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Zimbabwe Military Seen in Wings - But US Envoy Says Brass Already Rule

US Ambassador Charles Ray said President Robert Mugabe is now a figurehead whose departure from office is unlikely to have a major impact on the Southern African country’s political dynamics

Amid reports of a secret plan by the Zimbabwean military to seize power in the event of President Robert Mugabe’s death or incapacitation, US Ambassador to Zimbabwe Charles Ray said Thursday that the military is already firmly in charge.

During a media roundtable in Bulawayo, Zimbabwe's second largest city, Ray said Mr. Mugabe is now a figurehead whose departure from office is unlikely to have a major impact on the Southern African country’s political dynamics.

The envoy said top military officers who have openly declared their allegiance to Mugabe and his former ruling ZANU-PF party should be removed from their posts.

Himself a former military man, Ray said the role of a national army in normal conditions is to defend the country it stands for and not to dabble in electoral politics.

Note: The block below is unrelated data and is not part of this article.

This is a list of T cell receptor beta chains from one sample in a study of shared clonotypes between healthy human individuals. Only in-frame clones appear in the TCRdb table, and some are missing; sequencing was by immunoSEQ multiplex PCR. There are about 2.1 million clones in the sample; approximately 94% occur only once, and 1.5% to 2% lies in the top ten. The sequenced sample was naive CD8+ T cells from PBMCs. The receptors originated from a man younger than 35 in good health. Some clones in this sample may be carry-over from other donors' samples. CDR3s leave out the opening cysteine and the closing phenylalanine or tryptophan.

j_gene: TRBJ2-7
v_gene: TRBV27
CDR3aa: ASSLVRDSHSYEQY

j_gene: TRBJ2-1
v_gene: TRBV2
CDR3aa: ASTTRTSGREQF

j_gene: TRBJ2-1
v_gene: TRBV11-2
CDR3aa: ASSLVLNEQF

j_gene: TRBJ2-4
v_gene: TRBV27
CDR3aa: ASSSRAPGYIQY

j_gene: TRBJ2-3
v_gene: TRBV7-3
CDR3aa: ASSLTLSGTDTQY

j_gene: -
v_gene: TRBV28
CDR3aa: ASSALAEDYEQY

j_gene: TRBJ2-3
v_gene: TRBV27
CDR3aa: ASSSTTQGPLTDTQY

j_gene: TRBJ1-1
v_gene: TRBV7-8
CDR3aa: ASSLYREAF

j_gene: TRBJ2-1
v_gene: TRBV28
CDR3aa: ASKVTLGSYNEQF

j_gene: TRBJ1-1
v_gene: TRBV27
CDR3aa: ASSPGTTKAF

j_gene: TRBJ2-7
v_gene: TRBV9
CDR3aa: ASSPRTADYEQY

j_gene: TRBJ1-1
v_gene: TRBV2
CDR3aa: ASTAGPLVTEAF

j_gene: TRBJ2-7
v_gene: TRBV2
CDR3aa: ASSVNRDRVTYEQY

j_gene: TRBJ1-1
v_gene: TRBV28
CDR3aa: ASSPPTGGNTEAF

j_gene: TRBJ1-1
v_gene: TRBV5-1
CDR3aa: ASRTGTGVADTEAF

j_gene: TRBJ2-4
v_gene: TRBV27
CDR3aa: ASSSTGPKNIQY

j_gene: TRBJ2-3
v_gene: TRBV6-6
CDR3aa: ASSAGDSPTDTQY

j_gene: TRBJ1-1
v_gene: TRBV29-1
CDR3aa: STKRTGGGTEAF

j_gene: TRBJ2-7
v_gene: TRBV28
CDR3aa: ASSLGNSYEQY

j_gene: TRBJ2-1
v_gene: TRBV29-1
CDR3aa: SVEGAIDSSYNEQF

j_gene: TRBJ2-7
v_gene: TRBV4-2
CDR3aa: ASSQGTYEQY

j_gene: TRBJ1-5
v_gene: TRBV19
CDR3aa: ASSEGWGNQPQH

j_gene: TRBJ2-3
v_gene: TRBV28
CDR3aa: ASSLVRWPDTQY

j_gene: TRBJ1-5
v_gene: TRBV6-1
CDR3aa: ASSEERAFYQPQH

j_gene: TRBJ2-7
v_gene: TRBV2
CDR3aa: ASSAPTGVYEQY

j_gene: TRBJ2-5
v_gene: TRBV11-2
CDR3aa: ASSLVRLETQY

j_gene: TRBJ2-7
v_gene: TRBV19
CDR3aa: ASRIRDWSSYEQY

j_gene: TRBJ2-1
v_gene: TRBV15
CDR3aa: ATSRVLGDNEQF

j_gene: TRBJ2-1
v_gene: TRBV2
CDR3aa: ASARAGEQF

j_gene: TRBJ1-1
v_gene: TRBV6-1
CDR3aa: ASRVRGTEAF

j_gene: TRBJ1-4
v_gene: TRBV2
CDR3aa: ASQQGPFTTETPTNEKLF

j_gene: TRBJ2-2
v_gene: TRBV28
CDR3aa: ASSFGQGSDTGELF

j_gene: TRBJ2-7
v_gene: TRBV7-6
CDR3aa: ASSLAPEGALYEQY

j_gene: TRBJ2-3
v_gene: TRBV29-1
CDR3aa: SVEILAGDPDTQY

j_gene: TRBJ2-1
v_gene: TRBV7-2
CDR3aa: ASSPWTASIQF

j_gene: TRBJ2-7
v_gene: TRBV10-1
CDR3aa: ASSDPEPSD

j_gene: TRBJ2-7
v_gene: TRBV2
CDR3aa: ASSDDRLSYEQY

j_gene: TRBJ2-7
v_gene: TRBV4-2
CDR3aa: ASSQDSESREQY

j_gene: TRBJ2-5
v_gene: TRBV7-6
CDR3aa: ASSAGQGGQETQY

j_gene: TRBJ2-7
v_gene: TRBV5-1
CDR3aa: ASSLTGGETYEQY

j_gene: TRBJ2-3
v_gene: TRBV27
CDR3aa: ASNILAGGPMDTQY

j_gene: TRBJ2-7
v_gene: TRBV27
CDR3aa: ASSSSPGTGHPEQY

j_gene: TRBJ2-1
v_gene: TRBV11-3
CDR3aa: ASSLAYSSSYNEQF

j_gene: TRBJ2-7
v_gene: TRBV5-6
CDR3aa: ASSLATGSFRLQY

He said removing Mr. Mugabe from office without changing the system of governance will not solve Zimbabwe’s long-running political problems. "There is no way you can build a house from the roof,” he said. “You have to start from the foundation.”

Zimbabwean security officials who have declared fealty to Mr. Mugabe and ZANU-PF include Defense Forces Commander Constantine Chiwenga, Army Commander Brigadier-General Douglas Nyikayaramba and Police Commissioner-General Augustine Chihuri.

Ray’s statements came as the Blooomberg news service reported that Zimbabwe's military and security agencies are hatching a plan to install Chiwenga as president in the event that Mugabe should become too ill to continue in office.

Bloomberg cited two unnamed ZANU-PF politburo members and a military officer. The news service said the military is worried President Mugabe’s health is failing after his repeated trips to Singapore for medical treatment, some say for prostate cancer.

ZANU-PF Chief Whip Joram Gumbo told VOA reporter Ntungamili Nkomo that Ray has it wrong and that the the reports of a military junta-in-waiting are unfounded.

"It is mischievous," the senior parliamentarian said. "We are a very lawful country and Chiwenga will never do anything like that. Mugabe is our president and if he leaves office, it is straightforward that we go for elections."

Some observers said a military installation of Chiwengwa that bypassed Vice President Joice Mujuru - wife of a top former military commander, Solomon Mujuru - and Defense Minister Emmerson Mnangagwa could strain ties between the army and ZANU-PF.

But Martin Rupiya, a retired Zimbabwean army colonel, said that whatever happens, he doesn’t see a split between ZANU-PF and the military, which are closely allied. "There is a very close relationship between the army and the party," Rupiya said.

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